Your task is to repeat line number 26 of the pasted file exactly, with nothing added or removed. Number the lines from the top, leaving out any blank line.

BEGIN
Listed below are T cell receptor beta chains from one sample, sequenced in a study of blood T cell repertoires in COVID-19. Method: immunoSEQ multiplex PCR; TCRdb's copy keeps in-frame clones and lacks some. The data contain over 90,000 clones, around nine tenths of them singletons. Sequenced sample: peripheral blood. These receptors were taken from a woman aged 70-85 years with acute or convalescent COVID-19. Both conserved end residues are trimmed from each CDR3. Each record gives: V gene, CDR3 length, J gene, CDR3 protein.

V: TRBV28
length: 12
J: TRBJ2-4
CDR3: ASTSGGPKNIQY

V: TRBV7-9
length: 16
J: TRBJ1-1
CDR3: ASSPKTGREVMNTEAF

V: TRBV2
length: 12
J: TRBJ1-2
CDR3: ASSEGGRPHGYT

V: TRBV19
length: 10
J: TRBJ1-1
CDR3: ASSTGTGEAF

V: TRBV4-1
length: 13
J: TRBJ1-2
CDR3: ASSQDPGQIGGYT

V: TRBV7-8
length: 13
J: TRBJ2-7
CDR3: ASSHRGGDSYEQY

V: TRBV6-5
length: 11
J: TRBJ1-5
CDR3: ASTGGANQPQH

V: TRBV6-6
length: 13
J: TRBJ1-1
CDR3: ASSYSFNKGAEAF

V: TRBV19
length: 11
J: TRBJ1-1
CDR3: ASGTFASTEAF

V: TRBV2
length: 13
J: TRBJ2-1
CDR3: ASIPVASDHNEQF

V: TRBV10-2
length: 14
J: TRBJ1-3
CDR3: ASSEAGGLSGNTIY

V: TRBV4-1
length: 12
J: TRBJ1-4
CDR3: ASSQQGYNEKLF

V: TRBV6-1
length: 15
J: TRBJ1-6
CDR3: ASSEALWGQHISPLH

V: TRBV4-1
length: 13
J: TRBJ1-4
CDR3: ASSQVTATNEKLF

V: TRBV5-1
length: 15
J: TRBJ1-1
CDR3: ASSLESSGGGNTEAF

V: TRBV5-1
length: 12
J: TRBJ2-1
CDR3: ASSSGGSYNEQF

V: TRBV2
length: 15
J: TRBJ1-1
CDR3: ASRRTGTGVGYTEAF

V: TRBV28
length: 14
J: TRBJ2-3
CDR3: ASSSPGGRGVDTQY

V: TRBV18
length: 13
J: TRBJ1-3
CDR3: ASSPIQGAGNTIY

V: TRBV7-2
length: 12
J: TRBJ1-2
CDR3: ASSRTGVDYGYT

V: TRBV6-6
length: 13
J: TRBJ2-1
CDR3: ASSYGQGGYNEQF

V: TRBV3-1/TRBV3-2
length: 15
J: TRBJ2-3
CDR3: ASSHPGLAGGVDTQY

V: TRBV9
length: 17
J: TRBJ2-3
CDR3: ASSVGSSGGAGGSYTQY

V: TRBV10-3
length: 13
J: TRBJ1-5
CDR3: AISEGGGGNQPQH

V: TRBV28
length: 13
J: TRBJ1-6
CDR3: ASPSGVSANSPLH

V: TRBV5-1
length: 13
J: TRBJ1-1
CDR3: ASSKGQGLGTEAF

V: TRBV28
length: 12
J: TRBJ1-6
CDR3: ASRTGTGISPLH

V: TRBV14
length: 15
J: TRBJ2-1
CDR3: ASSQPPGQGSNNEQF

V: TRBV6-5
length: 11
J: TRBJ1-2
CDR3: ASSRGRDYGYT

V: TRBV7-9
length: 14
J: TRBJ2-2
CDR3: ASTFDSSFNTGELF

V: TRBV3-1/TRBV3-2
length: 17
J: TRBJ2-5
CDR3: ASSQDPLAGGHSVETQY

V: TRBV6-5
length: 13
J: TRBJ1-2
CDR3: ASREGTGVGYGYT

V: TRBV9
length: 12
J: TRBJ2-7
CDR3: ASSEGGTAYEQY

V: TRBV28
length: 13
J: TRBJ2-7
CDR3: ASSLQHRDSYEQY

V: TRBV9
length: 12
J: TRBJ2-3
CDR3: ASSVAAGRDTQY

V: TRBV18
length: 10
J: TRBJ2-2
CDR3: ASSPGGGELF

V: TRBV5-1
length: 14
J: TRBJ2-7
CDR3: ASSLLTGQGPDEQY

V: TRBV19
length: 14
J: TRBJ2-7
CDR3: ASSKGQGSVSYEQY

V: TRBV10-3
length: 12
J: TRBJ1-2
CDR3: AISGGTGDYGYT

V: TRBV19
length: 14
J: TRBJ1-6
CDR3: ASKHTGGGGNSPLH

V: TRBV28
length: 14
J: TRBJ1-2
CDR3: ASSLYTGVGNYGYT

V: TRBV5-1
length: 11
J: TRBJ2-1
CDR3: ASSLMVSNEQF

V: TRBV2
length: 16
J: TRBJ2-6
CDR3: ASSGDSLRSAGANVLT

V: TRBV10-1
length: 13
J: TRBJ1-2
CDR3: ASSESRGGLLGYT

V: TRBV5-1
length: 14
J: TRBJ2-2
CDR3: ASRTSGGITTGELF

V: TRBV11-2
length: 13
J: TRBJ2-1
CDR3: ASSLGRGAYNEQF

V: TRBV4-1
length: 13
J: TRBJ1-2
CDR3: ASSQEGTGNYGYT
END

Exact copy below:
V: TRBV6-5